• [5] JNCC (Joint Nature Conservation Committee) (2012). The Vascular Plant Red Data List for Great Britain: Conservation Designations for UK Taxa. (Accessed 29 April 2012).
    • [6] WCSP (2012). World Checklist of Selected Plant Families. Facilitated by the Royal Botanic Gardens, Kew. (Accessed 06 November 2012).
    • [7] Stace, C. (2010). New Flora of the British Isles, 3rd Edition. Cambridge University Press, Cambridge.
    • [8] The Plant List (2010). Scilla verna. (Accessed 19 November 2012).
    • [9] Angiosperm Phylogeny Group (2009). An update of the Angiosperm Phylogeny Group classification for the orders and families of flowering plants: APG III. Botanical Journal of the Linnean Society 161: 105–121.
    • [10] Chase, M. W. & Reveal, J. L. (2009). A phylogenetic classification of the land plants to accompany APG III. Botanical Journal of the Linnean Society 161: 122–127.
    • [11] Cope, T. (2009). The Wild Flora of Kew Gardens: A Cumulative Checklist from 1759. Kew Publishing, Surrey.
    • [12] Gledhill, D. (2008). The Names of Plants, 4th Edition. Cambridge University Press, Cambridge.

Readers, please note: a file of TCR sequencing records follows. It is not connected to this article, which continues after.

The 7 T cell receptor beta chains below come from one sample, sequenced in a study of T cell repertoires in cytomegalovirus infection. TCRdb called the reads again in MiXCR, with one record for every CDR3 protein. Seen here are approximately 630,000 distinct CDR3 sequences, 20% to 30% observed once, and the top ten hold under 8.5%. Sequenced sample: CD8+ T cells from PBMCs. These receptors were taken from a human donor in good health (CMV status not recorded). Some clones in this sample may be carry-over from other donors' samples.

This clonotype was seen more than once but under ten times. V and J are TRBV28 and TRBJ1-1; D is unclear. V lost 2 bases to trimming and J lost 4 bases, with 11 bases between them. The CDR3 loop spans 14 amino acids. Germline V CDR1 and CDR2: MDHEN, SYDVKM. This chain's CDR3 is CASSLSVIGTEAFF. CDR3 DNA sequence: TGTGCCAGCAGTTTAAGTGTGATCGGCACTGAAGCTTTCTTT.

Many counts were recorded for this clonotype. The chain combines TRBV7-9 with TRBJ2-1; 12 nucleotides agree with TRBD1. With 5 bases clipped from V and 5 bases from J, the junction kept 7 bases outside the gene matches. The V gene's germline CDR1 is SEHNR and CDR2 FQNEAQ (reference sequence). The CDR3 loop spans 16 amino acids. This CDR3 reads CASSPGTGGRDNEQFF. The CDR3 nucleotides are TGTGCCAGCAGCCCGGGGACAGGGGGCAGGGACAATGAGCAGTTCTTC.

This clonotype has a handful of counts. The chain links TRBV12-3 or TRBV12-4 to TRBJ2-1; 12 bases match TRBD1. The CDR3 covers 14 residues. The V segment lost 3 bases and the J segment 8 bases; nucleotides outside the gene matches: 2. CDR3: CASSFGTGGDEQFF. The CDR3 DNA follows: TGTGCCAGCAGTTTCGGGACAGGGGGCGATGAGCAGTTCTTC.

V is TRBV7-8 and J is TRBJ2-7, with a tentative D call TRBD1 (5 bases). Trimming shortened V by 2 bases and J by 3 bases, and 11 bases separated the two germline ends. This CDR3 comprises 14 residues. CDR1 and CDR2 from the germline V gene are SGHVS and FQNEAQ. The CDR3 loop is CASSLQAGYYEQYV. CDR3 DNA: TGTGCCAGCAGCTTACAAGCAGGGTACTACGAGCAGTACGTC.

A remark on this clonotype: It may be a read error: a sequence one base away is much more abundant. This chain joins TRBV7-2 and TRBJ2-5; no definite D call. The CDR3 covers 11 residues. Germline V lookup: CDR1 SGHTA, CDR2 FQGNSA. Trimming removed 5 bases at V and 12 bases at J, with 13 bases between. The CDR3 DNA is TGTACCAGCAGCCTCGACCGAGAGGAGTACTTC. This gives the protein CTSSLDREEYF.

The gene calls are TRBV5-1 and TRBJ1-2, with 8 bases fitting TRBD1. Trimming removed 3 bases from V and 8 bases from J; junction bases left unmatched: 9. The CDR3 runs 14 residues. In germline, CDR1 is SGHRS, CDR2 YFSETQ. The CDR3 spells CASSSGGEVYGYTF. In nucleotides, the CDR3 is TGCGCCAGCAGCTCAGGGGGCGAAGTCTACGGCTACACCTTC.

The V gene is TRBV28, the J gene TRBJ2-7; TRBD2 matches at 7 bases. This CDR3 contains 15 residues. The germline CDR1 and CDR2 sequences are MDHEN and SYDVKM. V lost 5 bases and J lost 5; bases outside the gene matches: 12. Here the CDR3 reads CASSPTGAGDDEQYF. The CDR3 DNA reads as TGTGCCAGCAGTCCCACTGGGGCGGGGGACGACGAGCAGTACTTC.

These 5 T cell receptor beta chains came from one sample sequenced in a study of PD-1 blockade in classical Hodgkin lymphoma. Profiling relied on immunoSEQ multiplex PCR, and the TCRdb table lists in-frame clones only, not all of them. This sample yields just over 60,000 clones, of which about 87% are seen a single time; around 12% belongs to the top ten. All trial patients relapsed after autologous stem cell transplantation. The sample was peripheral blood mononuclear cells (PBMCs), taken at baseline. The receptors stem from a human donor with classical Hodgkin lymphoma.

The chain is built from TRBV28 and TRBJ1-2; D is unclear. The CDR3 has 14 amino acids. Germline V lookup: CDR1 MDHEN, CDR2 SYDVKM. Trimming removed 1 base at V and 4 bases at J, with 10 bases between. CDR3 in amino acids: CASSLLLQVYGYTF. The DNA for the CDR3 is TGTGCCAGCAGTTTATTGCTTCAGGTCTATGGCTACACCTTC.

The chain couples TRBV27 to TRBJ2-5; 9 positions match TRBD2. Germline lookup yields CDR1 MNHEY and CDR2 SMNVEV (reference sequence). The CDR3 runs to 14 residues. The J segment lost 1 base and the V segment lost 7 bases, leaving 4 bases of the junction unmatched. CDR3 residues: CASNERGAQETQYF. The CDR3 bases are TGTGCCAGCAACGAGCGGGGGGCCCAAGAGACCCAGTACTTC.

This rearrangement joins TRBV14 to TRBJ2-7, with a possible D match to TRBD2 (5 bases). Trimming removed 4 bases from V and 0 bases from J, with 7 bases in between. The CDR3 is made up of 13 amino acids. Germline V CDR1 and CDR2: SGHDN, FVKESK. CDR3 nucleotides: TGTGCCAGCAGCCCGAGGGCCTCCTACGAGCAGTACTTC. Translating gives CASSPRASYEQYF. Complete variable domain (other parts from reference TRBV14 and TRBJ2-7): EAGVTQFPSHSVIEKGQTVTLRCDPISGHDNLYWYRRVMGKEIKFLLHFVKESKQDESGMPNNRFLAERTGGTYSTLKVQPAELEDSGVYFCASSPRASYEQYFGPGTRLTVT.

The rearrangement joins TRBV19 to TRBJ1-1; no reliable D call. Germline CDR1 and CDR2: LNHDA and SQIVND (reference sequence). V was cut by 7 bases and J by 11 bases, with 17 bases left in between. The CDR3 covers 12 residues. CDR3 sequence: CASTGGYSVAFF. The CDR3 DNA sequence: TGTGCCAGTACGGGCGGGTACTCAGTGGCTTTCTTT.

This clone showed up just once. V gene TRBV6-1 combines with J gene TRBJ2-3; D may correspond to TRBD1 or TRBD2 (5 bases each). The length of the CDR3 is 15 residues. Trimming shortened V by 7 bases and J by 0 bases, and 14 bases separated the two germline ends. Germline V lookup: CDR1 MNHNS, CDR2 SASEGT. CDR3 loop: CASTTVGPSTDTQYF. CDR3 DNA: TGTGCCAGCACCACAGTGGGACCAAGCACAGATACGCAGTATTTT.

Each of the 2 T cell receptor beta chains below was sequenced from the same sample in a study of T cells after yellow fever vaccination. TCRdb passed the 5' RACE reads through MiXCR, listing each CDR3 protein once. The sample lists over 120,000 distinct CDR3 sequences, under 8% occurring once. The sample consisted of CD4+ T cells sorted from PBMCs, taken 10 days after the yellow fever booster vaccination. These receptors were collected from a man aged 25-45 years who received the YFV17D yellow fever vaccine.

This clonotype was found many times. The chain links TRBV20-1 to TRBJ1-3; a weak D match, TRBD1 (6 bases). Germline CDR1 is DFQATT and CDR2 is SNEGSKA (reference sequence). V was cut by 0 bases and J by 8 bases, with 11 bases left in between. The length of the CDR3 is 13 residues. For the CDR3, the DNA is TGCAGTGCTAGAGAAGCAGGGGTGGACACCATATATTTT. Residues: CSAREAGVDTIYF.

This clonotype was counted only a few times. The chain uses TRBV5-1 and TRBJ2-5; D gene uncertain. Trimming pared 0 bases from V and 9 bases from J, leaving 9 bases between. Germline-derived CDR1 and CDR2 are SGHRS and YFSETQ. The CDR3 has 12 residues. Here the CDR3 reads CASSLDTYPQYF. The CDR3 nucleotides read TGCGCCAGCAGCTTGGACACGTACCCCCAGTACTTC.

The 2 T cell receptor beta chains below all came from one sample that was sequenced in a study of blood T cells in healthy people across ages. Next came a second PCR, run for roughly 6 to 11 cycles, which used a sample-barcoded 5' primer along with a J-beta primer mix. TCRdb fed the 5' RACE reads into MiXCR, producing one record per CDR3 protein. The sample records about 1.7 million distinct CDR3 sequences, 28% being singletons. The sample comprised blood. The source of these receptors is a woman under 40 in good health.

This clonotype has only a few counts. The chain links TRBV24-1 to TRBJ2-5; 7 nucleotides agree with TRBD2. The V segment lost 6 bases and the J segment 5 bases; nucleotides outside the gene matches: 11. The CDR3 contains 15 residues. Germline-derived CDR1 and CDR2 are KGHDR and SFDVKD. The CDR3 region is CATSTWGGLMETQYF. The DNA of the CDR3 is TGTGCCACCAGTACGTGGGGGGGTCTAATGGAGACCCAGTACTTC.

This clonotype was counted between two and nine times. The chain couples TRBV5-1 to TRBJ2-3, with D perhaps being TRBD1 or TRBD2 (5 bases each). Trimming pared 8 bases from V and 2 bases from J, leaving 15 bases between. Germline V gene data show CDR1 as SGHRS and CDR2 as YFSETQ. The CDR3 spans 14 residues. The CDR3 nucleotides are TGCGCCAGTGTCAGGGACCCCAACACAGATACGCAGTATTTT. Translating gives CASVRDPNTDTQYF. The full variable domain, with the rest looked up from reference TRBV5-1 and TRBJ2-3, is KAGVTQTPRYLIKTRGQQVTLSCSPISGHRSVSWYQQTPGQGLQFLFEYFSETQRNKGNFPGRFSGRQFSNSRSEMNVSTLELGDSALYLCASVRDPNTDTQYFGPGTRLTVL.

• [13] Mabberley, D. J. (2008). Mabberley’s Plant-book: a Portable Dictionary of Plants, their Classification and Uses, 3rd Edition. Cambridge University Press, Cambridge.
    • [14] Nelson, L. S., Shih, R. D. & Balick, M. J. (2007). Handbook of Poisonous and Injurious Plants. New York Botanical Garden/Springer, New York.
    • [15] Phillips, R. & Rix, M. (2002). The Botanical Garden: Volume II, Perennials and Annuals. Macmillan, London.
    • [16] Mabey, R. (1996). Flora Britannica. Sinclair-Stevenson, London.
    • [17] Ingrouille, M. (1995). Historical Ecology of the British Flora. Chapman & Hall, London.
    • [18] Halliwell, B. (1992). The Propagation of Alpine Plants and Dwarf Bulbs. Batsford, London.
    • [19] Rodwell, J. S. (1991). British Plant Communities Volume 2 - Mires and Heaths. Cambridge University Press, Cambridge.
    • [20] Grey-Wilson, C. & Mathew, B. (1981). Bulbs: The Bulbous Plants of Europe and their Allies. Collins, London.
    • [21] Tutin, T. G., Heywood, V. H., Burges, N. A., Moore, D. M., Valentine, D. H., Walters, S. M & Webb, P. A. (1980). Flora Europaea, Volume 5: Alismataceae to Orchidaceae (Monocotyledons). Cambridge University Press, Cambridge.
    • [23] Botanical Society of the British Isles (BSBI). Maps Scheme. (Accessed 19 November 2012).


    Kew Names and Taxonomic Backbone
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    Kew Species Profiles